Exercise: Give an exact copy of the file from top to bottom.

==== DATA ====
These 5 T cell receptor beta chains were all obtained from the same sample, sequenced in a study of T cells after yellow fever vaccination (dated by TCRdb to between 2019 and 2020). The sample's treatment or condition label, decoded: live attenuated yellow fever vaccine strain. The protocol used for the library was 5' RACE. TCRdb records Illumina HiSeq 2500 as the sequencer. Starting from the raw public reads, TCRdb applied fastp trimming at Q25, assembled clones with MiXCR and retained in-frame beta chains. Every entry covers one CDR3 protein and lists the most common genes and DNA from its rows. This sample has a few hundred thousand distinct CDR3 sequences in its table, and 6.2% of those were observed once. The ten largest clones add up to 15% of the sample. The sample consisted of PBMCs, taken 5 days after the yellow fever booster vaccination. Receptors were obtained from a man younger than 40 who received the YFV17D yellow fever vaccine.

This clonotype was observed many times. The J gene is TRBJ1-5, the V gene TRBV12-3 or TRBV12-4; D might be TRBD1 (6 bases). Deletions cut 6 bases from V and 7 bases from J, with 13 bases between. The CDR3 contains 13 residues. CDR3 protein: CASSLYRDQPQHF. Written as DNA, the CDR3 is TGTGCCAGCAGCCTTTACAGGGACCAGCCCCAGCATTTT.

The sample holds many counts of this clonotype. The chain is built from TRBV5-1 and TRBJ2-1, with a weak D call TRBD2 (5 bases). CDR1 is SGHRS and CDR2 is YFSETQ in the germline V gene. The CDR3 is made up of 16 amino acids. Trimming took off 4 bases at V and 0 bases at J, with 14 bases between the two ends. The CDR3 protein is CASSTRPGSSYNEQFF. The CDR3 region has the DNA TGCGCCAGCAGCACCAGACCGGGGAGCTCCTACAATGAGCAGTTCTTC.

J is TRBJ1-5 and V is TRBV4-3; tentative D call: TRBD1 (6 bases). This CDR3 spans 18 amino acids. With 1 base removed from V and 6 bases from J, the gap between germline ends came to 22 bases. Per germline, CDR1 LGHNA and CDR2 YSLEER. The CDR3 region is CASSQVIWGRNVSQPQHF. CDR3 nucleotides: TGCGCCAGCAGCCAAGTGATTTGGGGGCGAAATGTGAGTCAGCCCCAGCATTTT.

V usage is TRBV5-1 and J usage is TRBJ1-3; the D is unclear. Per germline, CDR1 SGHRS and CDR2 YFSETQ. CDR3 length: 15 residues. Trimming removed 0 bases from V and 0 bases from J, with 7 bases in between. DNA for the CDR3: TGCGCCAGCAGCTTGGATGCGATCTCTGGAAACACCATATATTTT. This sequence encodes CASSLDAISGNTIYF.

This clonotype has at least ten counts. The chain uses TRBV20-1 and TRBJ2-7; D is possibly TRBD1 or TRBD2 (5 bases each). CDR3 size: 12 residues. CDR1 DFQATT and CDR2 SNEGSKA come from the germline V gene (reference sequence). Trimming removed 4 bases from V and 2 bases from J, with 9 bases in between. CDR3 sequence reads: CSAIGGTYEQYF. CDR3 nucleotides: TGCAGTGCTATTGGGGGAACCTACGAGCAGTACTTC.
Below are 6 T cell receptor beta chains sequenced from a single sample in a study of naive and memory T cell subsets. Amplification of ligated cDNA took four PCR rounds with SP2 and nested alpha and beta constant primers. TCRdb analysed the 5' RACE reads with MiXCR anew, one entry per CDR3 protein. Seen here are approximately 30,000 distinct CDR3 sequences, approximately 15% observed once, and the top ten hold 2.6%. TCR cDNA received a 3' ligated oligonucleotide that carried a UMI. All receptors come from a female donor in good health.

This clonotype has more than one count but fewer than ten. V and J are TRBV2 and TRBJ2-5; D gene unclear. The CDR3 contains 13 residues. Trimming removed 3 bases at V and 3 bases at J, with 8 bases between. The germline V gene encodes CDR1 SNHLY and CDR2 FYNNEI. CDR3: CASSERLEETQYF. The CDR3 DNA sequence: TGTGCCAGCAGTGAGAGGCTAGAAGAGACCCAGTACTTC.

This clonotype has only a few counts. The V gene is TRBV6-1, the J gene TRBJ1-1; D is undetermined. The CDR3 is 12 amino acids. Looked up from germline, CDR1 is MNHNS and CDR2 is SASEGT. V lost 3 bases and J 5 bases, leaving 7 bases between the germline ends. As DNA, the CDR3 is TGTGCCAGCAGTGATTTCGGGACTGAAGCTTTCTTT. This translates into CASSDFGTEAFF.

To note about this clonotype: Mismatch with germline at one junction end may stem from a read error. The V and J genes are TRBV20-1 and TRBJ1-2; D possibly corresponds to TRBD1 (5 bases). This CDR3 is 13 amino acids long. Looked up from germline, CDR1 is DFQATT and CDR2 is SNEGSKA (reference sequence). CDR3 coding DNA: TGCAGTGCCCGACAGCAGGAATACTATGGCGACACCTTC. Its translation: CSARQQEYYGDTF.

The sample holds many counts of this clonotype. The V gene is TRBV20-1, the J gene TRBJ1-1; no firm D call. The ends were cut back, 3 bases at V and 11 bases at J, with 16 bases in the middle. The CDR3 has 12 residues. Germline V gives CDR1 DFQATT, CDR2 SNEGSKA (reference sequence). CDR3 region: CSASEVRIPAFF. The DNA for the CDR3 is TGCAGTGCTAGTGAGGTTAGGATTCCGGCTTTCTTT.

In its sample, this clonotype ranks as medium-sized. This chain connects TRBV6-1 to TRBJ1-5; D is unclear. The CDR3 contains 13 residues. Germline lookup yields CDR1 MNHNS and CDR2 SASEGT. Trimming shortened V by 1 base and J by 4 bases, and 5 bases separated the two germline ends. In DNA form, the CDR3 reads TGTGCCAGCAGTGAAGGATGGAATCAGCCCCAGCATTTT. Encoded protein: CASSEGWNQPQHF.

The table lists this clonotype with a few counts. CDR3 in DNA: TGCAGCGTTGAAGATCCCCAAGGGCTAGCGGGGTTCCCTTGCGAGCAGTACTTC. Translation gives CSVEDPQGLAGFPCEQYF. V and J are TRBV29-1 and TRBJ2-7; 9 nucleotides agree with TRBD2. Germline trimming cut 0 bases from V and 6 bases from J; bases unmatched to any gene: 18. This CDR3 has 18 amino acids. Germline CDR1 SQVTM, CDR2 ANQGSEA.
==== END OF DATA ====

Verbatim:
These 5 T cell receptor beta chains were all obtained from the same sample, sequenced in a study of T cells after yellow fever vaccination (dated by TCRdb to between 2019 and 2020). The sample's treatment or condition label, decoded: live attenuated yellow fever vaccine strain. The protocol used for the library was 5' RACE. TCRdb records Illumina HiSeq 2500 as the sequencer. Starting from the raw public reads, TCRdb applied fastp trimming at Q25, assembled clones with MiXCR and retained in-frame beta chains. Every entry covers one CDR3 protein and lists the most common genes and DNA from its rows. This sample has a few hundred thousand distinct CDR3 sequences in its table, and 6.2% of those were observed once. The ten largest clones add up to 15% of the sample. The sample consisted of PBMCs, taken 5 days after the yellow fever booster vaccination. Receptors were obtained from a man younger than 40 who received the YFV17D yellow fever vaccine.

This clonotype was observed many times. The J gene is TRBJ1-5, the V gene TRBV12-3 or TRBV12-4; D might be TRBD1 (6 bases). Deletions cut 6 bases from V and 7 bases from J, with 13 bases between. The CDR3 contains 13 residues. CDR3 protein: CASSLYRDQPQHF. Written as DNA, the CDR3 is TGTGCCAGCAGCCTTTACAGGGACCAGCCCCAGCATTTT.

The sample holds many counts of this clonotype. The chain is built from TRBV5-1 and TRBJ2-1, with a weak D call TRBD2 (5 bases). CDR1 is SGHRS and CDR2 is YFSETQ in the germline V gene. The CDR3 is made up of 16 amino acids. Trimming took off 4 bases at V and 0 bases at J, with 14 bases between the two ends. The CDR3 protein is CASSTRPGSSYNEQFF. The CDR3 region has the DNA TGCGCCAGCAGCACCAGACCGGGGAGCTCCTACAATGAGCAGTTCTTC.

J is TRBJ1-5 and V is TRBV4-3; tentative D call: TRBD1 (6 bases). This CDR3 spans 18 amino acids. With 1 base removed from V and 6 bases from J, the gap between germline ends came to 22 bases. Per germline, CDR1 LGHNA and CDR2 YSLEER. The CDR3 region is CASSQVIWGRNVSQPQHF. CDR3 nucleotides: TGCGCCAGCAGCCAAGTGATTTGGGGGCGAAATGTGAGTCAGCCCCAGCATTTT.

V usage is TRBV5-1 and J usage is TRBJ1-3; the D is unclear. Per germline, CDR1 SGHRS and CDR2 YFSETQ. CDR3 length: 15 residues. Trimming removed 0 bases from V and 0 bases from J, with 7 bases in between. DNA for the CDR3: TGCGCCAGCAGCTTGGATGCGATCTCTGGAAACACCATATATTTT. This sequence encodes CASSLDAISGNTIYF.

This clonotype has at least ten counts. The chain uses TRBV20-1 and TRBJ2-7; D is possibly TRBD1 or TRBD2 (5 bases each). CDR3 size: 12 residues. CDR1 DFQATT and CDR2 SNEGSKA come from the germline V gene (reference sequence). Trimming removed 4 bases from V and 2 bases from J, with 9 bases in between. CDR3 sequence reads: CSAIGGTYEQYF. CDR3 nucleotides: TGCAGTGCTATTGGGGGAACCTACGAGCAGTACTTC.
Below are 6 T cell receptor beta chains sequenced from a single sample in a study of naive and memory T cell subsets. Amplification of ligated cDNA took four PCR rounds with SP2 and nested alpha and beta constant primers. TCRdb analysed the 5' RACE reads with MiXCR anew, one entry per CDR3 protein. Seen here are approximately 30,000 distinct CDR3 sequences, approximately 15% observed once, and the top ten hold 2.6%. TCR cDNA received a 3' ligated oligonucleotide that carried a UMI. All receptors come from a female donor in good health.

This clonotype has more than one count but fewer than ten. V and J are TRBV2 and TRBJ2-5; D gene unclear. The CDR3 contains 13 residues. Trimming removed 3 bases at V and 3 bases at J, with 8 bases between. The germline V gene encodes CDR1 SNHLY and CDR2 FYNNEI. CDR3: CASSERLEETQYF. The CDR3 DNA sequence: TGTGCCAGCAGTGAGAGGCTAGAAGAGACCCAGTACTTC.

This clonotype has only a few counts. The V gene is TRBV6-1, the J gene TRBJ1-1; D is undetermined. The CDR3 is 12 amino acids. Looked up from germline, CDR1 is MNHNS and CDR2 is SASEGT. V lost 3 bases and J 5 bases, leaving 7 bases between the germline ends. As DNA, the CDR3 is TGTGCCAGCAGTGATTTCGGGACTGAAGCTTTCTTT. This translates into CASSDFGTEAFF.

To note about this clonotype: Mismatch with germline at one junction end may stem from a read error. The V and J genes are TRBV20-1 and TRBJ1-2; D possibly corresponds to TRBD1 (5 bases). This CDR3 is 13 amino acids long. Looked up from germline, CDR1 is DFQATT and CDR2 is SNEGSKA (reference sequence). CDR3 coding DNA: TGCAGTGCCCGACAGCAGGAATACTATGGCGACACCTTC. Its translation: CSARQQEYYGDTF.

The sample holds many counts of this clonotype. The V gene is TRBV20-1, the J gene TRBJ1-1; no firm D call. The ends were cut back, 3 bases at V and 11 bases at J, with 16 bases in the middle. The CDR3 has 12 residues. Germline V gives CDR1 DFQATT, CDR2 SNEGSKA (reference sequence). CDR3 region: CSASEVRIPAFF. The DNA for the CDR3 is TGCAGTGCTAGTGAGGTTAGGATTCCGGCTTTCTTT.

In its sample, this clonotype ranks as medium-sized. This chain connects TRBV6-1 to TRBJ1-5; D is unclear. The CDR3 contains 13 residues. Germline lookup yields CDR1 MNHNS and CDR2 SASEGT. Trimming shortened V by 1 base and J by 4 bases, and 5 bases separated the two germline ends. In DNA form, the CDR3 reads TGTGCCAGCAGTGAAGGATGGAATCAGCCCCAGCATTTT. Encoded protein: CASSEGWNQPQHF.

The table lists this clonotype with a few counts. CDR3 in DNA: TGCAGCGTTGAAGATCCCCAAGGGCTAGCGGGGTTCCCTTGCGAGCAGTACTTC. Translation gives CSVEDPQGLAGFPCEQYF. V and J are TRBV29-1 and TRBJ2-7; 9 nucleotides agree with TRBD2. Germline trimming cut 0 bases from V and 6 bases from J; bases unmatched to any gene: 18. This CDR3 has 18 amino acids. Germline CDR1 SQVTM, CDR2 ANQGSEA.